Kevin wasn’t my type, either: messy, sun-bleached hair and a long goatee, suspenders holding up thrift-store trousers, and a white shirt stained with red wine. He was an art school kid who followed the Grateful Dead and I listened to X and had serious journalist pretensions; he was coming off of a bad breakup and I wasn’t looking for complications. But there was something about his blue eyes, which turned up at the corners so that he looked amused even after his mouth had relaxed. I wrote my number on a Hal’s matchbook with the pencil Kevin had tucked behind his ear.

On Thursday, we had our first date at the Mint. We didn’t stop talking for six hours and there was a current of energy that pinged between us like a silver ball caught in the flippers of a pinball machine. He drove me back to my car in his beat-up black Volvo station wagon and the tape recorder played “Sugaree” on repeat. We stopped and stepped into an alley that smelled like sour beer and skunk weed. When he finally kissed me the world spun and went fuzzy and the shapes around us sparkled as they came back into focus. 

“When he finally kissed me the world spun and went fuzzy and the shapes around us sparkled as they came back into focus.”

The next day, my father left for the week and Kevin moved in. We spent two days staring into each other’s eyes, imprinting like ducklings. But on Sunday, the sunshine forced us outside and into a morning so clear the colors looked Windexed. We cruised the Pacific Coast Highway all the way to Santa Barbara, where the waves flashed aquamarine as we rounded a corner past a white-shingled ranch house. An upright piano stood on the front lawn with a sign taped to it: $50 obo. Kevin screeched to a stop.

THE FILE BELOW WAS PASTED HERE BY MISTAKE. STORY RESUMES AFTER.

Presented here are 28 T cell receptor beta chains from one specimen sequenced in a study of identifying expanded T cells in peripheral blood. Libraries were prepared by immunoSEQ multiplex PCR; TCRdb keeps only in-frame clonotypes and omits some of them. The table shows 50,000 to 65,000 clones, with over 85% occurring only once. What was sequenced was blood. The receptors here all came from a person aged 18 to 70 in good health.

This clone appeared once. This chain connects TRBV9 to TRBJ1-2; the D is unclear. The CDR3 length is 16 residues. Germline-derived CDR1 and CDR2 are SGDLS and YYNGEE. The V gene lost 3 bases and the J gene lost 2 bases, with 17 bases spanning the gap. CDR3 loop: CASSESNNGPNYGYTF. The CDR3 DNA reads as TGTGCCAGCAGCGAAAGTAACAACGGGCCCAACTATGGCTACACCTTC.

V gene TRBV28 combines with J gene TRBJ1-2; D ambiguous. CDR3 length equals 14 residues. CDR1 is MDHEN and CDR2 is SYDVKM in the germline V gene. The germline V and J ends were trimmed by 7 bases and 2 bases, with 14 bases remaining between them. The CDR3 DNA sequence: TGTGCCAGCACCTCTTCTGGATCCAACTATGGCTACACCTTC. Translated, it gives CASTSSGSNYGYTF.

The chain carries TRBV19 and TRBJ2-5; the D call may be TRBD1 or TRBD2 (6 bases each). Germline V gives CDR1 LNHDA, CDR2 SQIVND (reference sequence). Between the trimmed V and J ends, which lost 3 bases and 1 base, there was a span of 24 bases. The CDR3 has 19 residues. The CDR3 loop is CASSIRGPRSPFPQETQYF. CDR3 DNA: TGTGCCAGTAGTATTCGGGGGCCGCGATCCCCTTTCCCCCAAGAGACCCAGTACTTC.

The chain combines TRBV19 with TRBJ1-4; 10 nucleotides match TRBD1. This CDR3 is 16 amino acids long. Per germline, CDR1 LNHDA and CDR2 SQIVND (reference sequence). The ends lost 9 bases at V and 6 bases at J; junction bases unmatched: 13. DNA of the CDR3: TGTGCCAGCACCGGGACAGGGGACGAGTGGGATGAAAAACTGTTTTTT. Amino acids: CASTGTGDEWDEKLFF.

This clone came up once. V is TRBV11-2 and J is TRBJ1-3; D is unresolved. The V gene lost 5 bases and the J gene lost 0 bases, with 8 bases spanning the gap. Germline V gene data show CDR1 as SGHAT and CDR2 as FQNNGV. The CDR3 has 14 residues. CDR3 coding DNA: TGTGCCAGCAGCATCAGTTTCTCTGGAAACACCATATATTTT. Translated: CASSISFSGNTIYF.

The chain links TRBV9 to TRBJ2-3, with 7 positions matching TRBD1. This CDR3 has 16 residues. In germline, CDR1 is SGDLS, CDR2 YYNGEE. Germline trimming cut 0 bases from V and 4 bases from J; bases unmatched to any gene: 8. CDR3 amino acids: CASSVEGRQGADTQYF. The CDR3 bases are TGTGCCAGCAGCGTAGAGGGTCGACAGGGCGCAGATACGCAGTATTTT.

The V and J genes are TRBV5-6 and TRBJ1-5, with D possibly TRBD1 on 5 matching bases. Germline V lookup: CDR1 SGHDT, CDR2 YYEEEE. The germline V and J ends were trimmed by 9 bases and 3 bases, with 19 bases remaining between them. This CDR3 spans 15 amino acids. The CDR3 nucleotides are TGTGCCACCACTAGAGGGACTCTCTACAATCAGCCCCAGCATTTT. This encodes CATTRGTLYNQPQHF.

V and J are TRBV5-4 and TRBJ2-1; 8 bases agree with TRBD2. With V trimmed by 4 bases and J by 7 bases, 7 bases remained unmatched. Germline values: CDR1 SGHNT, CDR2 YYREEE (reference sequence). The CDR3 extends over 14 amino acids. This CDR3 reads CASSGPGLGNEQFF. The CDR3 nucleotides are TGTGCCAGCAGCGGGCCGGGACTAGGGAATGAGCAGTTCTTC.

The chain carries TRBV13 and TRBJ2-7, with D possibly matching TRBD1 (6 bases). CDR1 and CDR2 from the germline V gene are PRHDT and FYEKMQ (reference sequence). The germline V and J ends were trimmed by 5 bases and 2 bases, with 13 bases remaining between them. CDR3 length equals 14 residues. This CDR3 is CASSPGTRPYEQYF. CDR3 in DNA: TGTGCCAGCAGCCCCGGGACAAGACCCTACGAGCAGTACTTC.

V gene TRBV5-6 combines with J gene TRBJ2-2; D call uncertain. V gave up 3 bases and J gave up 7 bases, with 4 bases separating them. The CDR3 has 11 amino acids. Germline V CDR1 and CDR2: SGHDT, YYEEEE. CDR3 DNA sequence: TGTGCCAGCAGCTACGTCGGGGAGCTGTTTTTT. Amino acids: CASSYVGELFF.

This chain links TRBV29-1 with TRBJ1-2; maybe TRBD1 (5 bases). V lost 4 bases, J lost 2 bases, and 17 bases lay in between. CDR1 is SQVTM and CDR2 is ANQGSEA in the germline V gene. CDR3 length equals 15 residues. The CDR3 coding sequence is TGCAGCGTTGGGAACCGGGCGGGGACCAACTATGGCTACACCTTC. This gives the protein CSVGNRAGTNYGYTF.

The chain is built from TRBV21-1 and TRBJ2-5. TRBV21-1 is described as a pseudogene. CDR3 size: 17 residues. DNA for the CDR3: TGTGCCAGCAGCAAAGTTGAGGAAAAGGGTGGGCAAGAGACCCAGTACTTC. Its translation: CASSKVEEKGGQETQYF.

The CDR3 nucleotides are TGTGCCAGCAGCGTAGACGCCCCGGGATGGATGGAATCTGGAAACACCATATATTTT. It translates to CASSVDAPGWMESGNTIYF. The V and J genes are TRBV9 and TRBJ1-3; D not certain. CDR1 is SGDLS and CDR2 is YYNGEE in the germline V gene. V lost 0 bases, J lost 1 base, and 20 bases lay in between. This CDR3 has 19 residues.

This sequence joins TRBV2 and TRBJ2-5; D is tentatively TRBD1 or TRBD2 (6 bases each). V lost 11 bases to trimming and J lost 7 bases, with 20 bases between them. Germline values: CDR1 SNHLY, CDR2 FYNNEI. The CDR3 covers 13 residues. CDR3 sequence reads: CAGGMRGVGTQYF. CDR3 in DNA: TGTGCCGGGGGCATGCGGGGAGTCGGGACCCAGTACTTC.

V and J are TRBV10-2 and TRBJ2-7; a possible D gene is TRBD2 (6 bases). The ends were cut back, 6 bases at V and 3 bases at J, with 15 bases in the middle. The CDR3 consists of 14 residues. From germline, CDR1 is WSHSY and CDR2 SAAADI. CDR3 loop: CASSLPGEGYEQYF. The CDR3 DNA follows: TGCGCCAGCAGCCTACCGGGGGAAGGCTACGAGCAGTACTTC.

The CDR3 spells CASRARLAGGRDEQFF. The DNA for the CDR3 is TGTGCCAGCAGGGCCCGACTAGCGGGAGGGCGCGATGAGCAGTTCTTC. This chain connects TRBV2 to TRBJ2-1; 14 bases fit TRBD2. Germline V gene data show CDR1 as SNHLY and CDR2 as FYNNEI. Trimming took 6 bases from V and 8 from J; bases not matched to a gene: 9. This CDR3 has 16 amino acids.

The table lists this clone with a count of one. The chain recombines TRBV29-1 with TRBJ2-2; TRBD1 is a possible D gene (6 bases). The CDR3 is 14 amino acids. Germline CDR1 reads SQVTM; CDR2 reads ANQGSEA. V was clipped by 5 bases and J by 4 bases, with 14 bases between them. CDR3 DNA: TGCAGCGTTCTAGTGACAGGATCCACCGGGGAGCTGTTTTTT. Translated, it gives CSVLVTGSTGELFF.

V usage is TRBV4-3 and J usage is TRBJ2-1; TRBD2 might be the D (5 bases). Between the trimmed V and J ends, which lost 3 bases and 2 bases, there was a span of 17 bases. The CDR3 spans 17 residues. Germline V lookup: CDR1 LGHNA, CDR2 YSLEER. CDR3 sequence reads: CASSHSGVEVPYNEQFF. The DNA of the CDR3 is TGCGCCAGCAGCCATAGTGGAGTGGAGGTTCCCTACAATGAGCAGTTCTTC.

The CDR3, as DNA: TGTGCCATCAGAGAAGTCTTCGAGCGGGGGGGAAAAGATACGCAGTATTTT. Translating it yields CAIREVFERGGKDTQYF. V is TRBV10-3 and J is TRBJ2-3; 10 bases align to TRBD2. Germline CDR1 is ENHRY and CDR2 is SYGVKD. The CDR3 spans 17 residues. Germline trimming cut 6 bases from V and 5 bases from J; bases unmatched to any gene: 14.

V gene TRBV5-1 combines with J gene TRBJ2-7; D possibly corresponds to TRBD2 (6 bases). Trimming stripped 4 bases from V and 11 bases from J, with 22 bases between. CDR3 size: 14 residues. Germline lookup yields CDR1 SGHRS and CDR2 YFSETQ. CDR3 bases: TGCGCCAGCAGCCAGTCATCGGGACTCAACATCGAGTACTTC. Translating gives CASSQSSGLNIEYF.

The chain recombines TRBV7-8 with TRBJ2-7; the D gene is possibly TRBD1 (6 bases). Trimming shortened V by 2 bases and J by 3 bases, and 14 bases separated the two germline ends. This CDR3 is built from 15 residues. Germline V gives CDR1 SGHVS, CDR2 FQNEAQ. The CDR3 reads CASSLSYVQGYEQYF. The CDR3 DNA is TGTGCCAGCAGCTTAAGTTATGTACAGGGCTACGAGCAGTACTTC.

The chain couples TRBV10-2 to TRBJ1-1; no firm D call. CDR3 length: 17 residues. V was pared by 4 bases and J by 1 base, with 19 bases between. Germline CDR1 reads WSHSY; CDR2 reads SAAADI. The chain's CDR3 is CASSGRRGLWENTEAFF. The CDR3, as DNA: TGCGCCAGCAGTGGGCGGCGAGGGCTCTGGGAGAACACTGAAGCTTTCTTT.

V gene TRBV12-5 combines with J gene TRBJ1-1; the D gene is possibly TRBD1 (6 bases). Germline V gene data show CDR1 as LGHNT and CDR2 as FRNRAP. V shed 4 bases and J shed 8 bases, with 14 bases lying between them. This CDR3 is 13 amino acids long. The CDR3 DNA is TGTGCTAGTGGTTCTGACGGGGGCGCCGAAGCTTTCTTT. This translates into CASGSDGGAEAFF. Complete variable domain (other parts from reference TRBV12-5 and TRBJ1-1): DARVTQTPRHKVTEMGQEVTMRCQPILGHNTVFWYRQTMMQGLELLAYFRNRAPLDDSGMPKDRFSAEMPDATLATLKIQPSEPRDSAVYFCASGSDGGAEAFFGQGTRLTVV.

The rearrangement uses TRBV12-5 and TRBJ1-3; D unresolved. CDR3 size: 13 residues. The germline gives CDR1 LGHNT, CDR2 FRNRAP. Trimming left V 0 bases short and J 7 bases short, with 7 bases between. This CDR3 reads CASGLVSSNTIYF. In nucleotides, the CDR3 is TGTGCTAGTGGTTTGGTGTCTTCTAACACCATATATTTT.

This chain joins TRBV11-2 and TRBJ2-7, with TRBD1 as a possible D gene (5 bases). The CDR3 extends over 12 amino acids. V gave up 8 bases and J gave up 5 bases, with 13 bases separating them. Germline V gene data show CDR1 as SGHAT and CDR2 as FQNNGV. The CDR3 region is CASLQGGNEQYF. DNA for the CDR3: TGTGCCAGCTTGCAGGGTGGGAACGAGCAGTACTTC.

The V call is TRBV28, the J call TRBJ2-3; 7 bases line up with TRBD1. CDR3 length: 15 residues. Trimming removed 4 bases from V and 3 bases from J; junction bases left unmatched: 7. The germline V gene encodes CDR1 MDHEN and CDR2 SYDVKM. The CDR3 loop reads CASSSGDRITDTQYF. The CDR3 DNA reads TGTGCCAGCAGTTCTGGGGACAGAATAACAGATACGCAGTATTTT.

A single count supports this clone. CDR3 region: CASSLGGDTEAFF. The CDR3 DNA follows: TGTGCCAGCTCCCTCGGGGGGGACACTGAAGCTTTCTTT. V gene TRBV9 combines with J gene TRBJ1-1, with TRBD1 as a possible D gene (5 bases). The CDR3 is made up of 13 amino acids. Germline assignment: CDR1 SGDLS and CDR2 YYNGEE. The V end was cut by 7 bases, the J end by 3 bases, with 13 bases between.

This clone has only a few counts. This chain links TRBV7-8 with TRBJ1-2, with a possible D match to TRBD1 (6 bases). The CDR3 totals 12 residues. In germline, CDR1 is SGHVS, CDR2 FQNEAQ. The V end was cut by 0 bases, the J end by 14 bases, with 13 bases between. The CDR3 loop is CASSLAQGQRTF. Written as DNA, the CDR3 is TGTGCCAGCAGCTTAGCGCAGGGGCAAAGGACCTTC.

The piano was dove-gray with ivory keys and brass hardware; the front panel featured two delicately embossed laurel wreaths that had been hand-painted a rich indigo and glimmered in the late afternoon light. It was beautiful—and it weighed four hundred pounds. But turns out, Kevin was as impulsive as I was. And back then, we didn’t worry about sciatica. We negotiated down to the two twenties we had in our wallets and shouldered the instrument onto a rented trailer and drove it ninety miles down the freeway. We borrowed a dolly and rolled the piano into the elevator and up three stories. Finally, we angled it through the condo’s door and into the living room. Each night, Kevin played me his own compositions of improvisational jazz.

That week, I had planned to visit a friend in New Orleans, where Kevin’s sister lived—so he joined me. “I want to marry you,” I joked on the Wednesday plane ride there.

“Let’s get married,” he said on the Sunday plane ride back. 

We had known each other for ten days.

“There was no kneeling. There was no formality.”

There was no kneeling. There was no formality. He didn’t even buy an engagement ring: I just slipped the one I had inherited from my great-grandmother from my right hand to my left. At Thanksgiving, I met the rest of his family; the following week, he met mine when my father helped move Kevin’s boxes into the garage. We set the wedding date for a year later and our friends—who were still going to bars and shuffling partners while we researched locations and hand-printed invitations—whispered and wondered about when we would break up. That fall, Kevin and I married under a eucalyptus arbor. He was twenty-seven and I was twenty-six—two years older than our son is, now.